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For additional information, see the Global Shipping Program terms and conditions - opens in a new window or tab. Start of add to list layer. Add to Watchlist Add to wish list. Sign in for more lists. The animals are not endangered — their health is. Several years ago, it was discovered that if young adult female elephants do not get pregnant quickly, they develop leiomyomas. So if elephants are being kept in zoos and, like it or not, they are , something must be done to get females pregnant, and quickly. Males are much more dangerous than females — so most captive elephants are female.

Transporting the occasional male around the world for each liaison is not practical. A courier service to take sperm from one group to the other is the only way they are going to reproduce. Incredibly, this can be done without anaesthetizing the elephant, and perhaps because of the pleasurable sensations associated with the massage, bull elephants will tolerate it really quite well — far better than someone trying to take a blood sample, for example.

So well, in fact, that this can be performed up to five times a day. Any contact will elicit an eager search for the vagina, he says. Touching a penis is not helpful. She began by practising on tortoises less precious than Lonesome George. Routine was important. Eventually she could stroke his shell without him withdrawing into it. Every day, she washed herself with a neutral soap to reduce her human scent that might be a tortoise turn-off.

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Then she covered her hands with genital secretions from the Isabela females. These may have contained sex pheromones — sexually charged odours that pass between individuals of the same species. The classic sex pheromone is bombykol, the devastatingly alluring chemical released by female silkworm moths to entice males from great distances. A surprising experiment involving smelly T-shirts even suggests that humans produce sex pheromones that could be important in choosing a suitable partner.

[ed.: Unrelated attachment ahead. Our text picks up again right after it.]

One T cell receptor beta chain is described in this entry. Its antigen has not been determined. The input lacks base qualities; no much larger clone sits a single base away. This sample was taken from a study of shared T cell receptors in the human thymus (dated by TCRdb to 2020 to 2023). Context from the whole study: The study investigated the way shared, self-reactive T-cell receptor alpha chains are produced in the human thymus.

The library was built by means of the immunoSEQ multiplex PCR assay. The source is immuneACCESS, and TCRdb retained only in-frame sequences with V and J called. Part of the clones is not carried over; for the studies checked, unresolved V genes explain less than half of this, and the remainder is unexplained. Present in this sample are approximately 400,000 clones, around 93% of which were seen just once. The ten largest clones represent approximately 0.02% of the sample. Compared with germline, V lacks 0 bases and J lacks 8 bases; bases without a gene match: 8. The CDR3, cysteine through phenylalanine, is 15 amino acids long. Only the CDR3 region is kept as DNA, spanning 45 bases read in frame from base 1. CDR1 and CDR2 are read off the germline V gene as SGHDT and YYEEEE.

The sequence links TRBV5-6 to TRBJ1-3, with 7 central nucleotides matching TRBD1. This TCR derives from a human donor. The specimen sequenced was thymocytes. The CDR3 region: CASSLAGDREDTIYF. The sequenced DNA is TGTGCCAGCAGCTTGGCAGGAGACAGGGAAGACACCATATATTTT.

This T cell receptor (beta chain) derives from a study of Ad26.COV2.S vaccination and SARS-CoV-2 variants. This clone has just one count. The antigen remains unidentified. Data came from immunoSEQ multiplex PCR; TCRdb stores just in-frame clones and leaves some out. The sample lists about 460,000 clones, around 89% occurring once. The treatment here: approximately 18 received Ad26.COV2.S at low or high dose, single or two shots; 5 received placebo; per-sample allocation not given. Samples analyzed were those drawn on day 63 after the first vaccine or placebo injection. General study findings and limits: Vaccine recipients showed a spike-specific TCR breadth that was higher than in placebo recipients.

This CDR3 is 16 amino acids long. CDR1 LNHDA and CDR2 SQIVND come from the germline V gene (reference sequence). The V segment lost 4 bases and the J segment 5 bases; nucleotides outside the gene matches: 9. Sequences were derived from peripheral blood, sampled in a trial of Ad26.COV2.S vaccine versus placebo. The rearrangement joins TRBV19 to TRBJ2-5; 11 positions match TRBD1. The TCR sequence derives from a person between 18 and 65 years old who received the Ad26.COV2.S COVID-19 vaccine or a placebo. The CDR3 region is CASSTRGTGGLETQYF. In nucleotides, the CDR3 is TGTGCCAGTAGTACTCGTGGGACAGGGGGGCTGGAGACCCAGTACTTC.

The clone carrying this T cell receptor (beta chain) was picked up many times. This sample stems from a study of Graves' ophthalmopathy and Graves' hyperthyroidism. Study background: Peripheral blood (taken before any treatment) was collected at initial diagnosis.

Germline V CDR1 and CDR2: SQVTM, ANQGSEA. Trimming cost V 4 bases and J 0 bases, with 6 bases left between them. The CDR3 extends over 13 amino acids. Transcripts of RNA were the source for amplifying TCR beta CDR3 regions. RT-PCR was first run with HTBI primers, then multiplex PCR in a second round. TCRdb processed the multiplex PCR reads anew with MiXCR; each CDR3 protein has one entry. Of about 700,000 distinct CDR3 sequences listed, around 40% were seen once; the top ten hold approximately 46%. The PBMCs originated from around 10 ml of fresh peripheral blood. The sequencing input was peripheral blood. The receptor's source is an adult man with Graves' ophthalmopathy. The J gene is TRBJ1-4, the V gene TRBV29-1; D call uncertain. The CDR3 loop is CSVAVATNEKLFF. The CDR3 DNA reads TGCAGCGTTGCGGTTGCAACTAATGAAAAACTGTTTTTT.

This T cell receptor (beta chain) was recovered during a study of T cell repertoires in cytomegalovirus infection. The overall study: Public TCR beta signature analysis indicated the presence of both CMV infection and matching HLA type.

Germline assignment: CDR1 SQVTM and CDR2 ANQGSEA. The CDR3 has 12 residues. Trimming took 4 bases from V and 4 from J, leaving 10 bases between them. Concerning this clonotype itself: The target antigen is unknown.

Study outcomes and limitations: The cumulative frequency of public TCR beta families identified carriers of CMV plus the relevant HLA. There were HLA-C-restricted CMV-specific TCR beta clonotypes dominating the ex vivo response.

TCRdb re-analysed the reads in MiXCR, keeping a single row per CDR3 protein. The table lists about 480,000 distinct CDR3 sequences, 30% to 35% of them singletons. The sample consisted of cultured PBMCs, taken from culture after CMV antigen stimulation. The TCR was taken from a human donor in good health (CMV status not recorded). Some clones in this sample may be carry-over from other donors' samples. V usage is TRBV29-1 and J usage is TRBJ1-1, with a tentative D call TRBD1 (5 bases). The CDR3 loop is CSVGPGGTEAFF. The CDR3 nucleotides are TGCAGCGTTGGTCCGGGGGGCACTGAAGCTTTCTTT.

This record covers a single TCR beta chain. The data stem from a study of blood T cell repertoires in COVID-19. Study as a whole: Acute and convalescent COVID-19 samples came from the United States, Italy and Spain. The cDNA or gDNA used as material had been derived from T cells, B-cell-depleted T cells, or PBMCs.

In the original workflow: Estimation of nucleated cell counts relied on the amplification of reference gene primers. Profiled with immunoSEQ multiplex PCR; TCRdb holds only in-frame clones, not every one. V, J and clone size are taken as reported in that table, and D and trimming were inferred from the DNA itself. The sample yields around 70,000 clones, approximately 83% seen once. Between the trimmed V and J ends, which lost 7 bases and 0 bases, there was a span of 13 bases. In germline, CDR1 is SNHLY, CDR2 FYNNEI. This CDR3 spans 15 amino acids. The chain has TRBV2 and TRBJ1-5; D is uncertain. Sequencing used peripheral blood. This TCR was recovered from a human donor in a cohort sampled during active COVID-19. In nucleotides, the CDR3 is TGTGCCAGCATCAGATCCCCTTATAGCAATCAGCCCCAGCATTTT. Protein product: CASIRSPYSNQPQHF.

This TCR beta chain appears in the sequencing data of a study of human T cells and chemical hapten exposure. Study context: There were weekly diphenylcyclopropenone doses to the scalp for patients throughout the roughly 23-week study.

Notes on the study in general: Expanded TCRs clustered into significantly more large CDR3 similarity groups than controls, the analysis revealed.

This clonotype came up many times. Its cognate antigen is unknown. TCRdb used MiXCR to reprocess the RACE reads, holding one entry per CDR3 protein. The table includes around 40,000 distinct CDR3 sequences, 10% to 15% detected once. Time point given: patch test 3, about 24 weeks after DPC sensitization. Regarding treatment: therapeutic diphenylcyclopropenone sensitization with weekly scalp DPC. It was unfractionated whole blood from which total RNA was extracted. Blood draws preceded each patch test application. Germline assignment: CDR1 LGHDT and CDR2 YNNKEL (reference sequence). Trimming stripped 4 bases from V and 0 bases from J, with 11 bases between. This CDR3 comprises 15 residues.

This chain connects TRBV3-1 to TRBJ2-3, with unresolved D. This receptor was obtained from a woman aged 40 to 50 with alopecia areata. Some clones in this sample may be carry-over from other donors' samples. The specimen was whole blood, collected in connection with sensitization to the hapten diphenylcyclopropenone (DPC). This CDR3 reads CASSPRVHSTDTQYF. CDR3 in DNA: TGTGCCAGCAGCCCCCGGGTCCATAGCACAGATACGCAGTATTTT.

In , evolutionary biologist Claus Wedekind handed out a small cardboard box to male volunteers. Inside was some perfumefree soap, a T-shirt and a short list of instructions: they were asked to wash thoroughly using the soap, wear the T-shirt non-stop for two days without washing again , return it to the box and shut the lid — phew!

Female volunteers were then asked to sample the odour of six boxes chosen at random and judge which they preferred or, more probably, disliked the least. Wedekind found that women would consistently select smells from men with different immunity genes from their own. Sniffing out genes in this manner could be a useful way to give children the most robust genetic start possible, he suggests. Sex pheromones also carry information between individuals of the same sex. A rather startling experiment in sheep demonstrates this quite nicely.